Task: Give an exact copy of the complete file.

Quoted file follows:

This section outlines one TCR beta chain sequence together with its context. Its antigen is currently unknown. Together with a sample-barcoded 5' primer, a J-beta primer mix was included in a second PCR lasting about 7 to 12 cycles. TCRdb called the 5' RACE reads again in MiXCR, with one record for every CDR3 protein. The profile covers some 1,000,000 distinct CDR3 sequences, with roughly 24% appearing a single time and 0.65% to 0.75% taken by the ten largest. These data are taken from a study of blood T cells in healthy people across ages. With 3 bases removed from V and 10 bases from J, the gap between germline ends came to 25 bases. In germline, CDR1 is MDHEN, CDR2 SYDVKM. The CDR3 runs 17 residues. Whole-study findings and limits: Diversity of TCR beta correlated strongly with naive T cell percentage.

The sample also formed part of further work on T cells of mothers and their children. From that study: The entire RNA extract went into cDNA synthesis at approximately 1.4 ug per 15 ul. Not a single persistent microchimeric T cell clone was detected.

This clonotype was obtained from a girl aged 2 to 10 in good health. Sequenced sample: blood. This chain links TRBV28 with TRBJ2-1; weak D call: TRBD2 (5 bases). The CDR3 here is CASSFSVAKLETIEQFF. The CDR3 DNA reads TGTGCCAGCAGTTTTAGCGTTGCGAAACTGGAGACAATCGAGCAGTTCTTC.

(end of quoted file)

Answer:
This section outlines one TCR beta chain sequence together with its context. Its antigen is currently unknown. Together with a sample-barcoded 5' primer, a J-beta primer mix was included in a second PCR lasting about 7 to 12 cycles. TCRdb called the 5' RACE reads again in MiXCR, with one record for every CDR3 protein. The profile covers some 1,000,000 distinct CDR3 sequences, with roughly 24% appearing a single time and 0.65% to 0.75% taken by the ten largest. These data are taken from a study of blood T cells in healthy people across ages. With 3 bases removed from V and 10 bases from J, the gap between germline ends came to 25 bases. In germline, CDR1 is MDHEN, CDR2 SYDVKM. The CDR3 runs 17 residues. Whole-study findings and limits: Diversity of TCR beta correlated strongly with naive T cell percentage.

The sample also formed part of further work on T cells of mothers and their children. From that study: The entire RNA extract went into cDNA synthesis at approximately 1.4 ug per 15 ul. Not a single persistent microchimeric T cell clone was detected.

This clonotype was obtained from a girl aged 2 to 10 in good health. Sequenced sample: blood. This chain links TRBV28 with TRBJ2-1; weak D call: TRBD2 (5 bases). The CDR3 here is CASSFSVAKLETIEQFF. The CDR3 DNA reads TGTGCCAGCAGTTTTAGCGTTGCGAAACTGGAGACAATCGAGCAGTTCTTC.